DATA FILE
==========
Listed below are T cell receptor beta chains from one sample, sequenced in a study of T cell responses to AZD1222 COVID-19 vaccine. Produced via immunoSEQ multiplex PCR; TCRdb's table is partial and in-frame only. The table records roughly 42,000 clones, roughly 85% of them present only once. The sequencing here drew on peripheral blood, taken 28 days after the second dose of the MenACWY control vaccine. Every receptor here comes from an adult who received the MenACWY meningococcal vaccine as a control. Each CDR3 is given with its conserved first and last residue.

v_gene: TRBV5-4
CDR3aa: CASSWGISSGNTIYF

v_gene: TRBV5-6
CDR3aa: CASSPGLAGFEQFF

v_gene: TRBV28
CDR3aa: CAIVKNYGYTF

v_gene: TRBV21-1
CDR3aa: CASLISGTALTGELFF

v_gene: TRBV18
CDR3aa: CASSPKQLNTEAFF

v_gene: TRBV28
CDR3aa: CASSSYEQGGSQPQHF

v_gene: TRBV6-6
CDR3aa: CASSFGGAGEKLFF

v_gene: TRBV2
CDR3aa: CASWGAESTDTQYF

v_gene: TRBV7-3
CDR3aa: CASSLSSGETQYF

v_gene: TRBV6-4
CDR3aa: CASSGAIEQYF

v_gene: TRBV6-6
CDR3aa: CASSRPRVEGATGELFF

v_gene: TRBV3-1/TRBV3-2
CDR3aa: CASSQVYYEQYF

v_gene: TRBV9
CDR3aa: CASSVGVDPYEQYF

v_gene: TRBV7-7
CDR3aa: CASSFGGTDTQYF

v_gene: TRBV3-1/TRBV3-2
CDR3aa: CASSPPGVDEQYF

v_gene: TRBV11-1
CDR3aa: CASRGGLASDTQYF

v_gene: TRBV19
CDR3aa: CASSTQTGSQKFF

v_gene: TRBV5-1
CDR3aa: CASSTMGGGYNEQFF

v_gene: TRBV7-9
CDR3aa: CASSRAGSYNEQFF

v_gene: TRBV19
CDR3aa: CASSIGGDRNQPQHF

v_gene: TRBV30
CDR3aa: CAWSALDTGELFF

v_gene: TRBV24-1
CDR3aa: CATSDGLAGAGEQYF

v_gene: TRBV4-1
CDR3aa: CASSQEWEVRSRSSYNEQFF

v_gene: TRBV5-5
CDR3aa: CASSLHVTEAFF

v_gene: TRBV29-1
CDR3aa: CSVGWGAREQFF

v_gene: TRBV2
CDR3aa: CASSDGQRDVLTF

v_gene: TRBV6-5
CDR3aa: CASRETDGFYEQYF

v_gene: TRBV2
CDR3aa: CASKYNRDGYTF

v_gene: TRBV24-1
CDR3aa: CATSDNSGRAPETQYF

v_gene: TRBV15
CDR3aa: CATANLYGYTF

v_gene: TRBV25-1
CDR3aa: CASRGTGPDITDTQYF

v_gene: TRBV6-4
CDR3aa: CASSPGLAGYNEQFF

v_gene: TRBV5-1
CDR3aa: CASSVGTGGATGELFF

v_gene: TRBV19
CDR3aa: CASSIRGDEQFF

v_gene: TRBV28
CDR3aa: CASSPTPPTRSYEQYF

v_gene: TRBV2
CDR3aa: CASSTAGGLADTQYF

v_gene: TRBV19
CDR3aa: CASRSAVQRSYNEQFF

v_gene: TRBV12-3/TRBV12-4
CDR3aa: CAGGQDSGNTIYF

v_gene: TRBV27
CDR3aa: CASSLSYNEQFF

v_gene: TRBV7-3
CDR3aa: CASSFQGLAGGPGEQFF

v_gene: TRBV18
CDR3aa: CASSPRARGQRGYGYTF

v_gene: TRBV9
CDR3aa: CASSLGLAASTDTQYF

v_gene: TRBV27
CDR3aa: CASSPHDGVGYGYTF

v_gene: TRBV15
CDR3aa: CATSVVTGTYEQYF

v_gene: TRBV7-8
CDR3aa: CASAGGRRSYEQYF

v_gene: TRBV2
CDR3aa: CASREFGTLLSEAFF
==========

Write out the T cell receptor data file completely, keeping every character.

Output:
Listed below are T cell receptor beta chains from one sample, sequenced in a study of T cell responses to AZD1222 COVID-19 vaccine. Produced via immunoSEQ multiplex PCR; TCRdb's table is partial and in-frame only. The table records roughly 42,000 clones, roughly 85% of them present only once. The sequencing here drew on peripheral blood, taken 28 days after the second dose of the MenACWY control vaccine. Every receptor here comes from an adult who received the MenACWY meningococcal vaccine as a control. Each CDR3 is given with its conserved first and last residue.

v_gene: TRBV5-4
CDR3aa: CASSWGISSGNTIYF

v_gene: TRBV5-6
CDR3aa: CASSPGLAGFEQFF

v_gene: TRBV28
CDR3aa: CAIVKNYGYTF

v_gene: TRBV21-1
CDR3aa: CASLISGTALTGELFF

v_gene: TRBV18
CDR3aa: CASSPKQLNTEAFF

v_gene: TRBV28
CDR3aa: CASSSYEQGGSQPQHF

v_gene: TRBV6-6
CDR3aa: CASSFGGAGEKLFF

v_gene: TRBV2
CDR3aa: CASWGAESTDTQYF

v_gene: TRBV7-3
CDR3aa: CASSLSSGETQYF

v_gene: TRBV6-4
CDR3aa: CASSGAIEQYF

v_gene: TRBV6-6
CDR3aa: CASSRPRVEGATGELFF

v_gene: TRBV3-1/TRBV3-2
CDR3aa: CASSQVYYEQYF

v_gene: TRBV9
CDR3aa: CASSVGVDPYEQYF

v_gene: TRBV7-7
CDR3aa: CASSFGGTDTQYF

v_gene: TRBV3-1/TRBV3-2
CDR3aa: CASSPPGVDEQYF

v_gene: TRBV11-1
CDR3aa: CASRGGLASDTQYF

v_gene: TRBV19
CDR3aa: CASSTQTGSQKFF

v_gene: TRBV5-1
CDR3aa: CASSTMGGGYNEQFF

v_gene: TRBV7-9
CDR3aa: CASSRAGSYNEQFF

v_gene: TRBV19
CDR3aa: CASSIGGDRNQPQHF

v_gene: TRBV30
CDR3aa: CAWSALDTGELFF

v_gene: TRBV24-1
CDR3aa: CATSDGLAGAGEQYF

v_gene: TRBV4-1
CDR3aa: CASSQEWEVRSRSSYNEQFF

v_gene: TRBV5-5
CDR3aa: CASSLHVTEAFF

v_gene: TRBV29-1
CDR3aa: CSVGWGAREQFF

v_gene: TRBV2
CDR3aa: CASSDGQRDVLTF

v_gene: TRBV6-5
CDR3aa: CASRETDGFYEQYF

v_gene: TRBV2
CDR3aa: CASKYNRDGYTF

v_gene: TRBV24-1
CDR3aa: CATSDNSGRAPETQYF

v_gene: TRBV15
CDR3aa: CATANLYGYTF

v_gene: TRBV25-1
CDR3aa: CASRGTGPDITDTQYF

v_gene: TRBV6-4
CDR3aa: CASSPGLAGYNEQFF

v_gene: TRBV5-1
CDR3aa: CASSVGTGGATGELFF

v_gene: TRBV19
CDR3aa: CASSIRGDEQFF

v_gene: TRBV28
CDR3aa: CASSPTPPTRSYEQYF

v_gene: TRBV2
CDR3aa: CASSTAGGLADTQYF

v_gene: TRBV19
CDR3aa: CASRSAVQRSYNEQFF

v_gene: TRBV12-3/TRBV12-4
CDR3aa: CAGGQDSGNTIYF

v_gene: TRBV27
CDR3aa: CASSLSYNEQFF

v_gene: TRBV7-3
CDR3aa: CASSFQGLAGGPGEQFF

v_gene: TRBV18
CDR3aa: CASSPRARGQRGYGYTF

v_gene: TRBV9
CDR3aa: CASSLGLAASTDTQYF

v_gene: TRBV27
CDR3aa: CASSPHDGVGYGYTF

v_gene: TRBV15
CDR3aa: CATSVVTGTYEQYF

v_gene: TRBV7-8
CDR3aa: CASAGGRRSYEQYF

v_gene: TRBV2
CDR3aa: CASREFGTLLSEAFF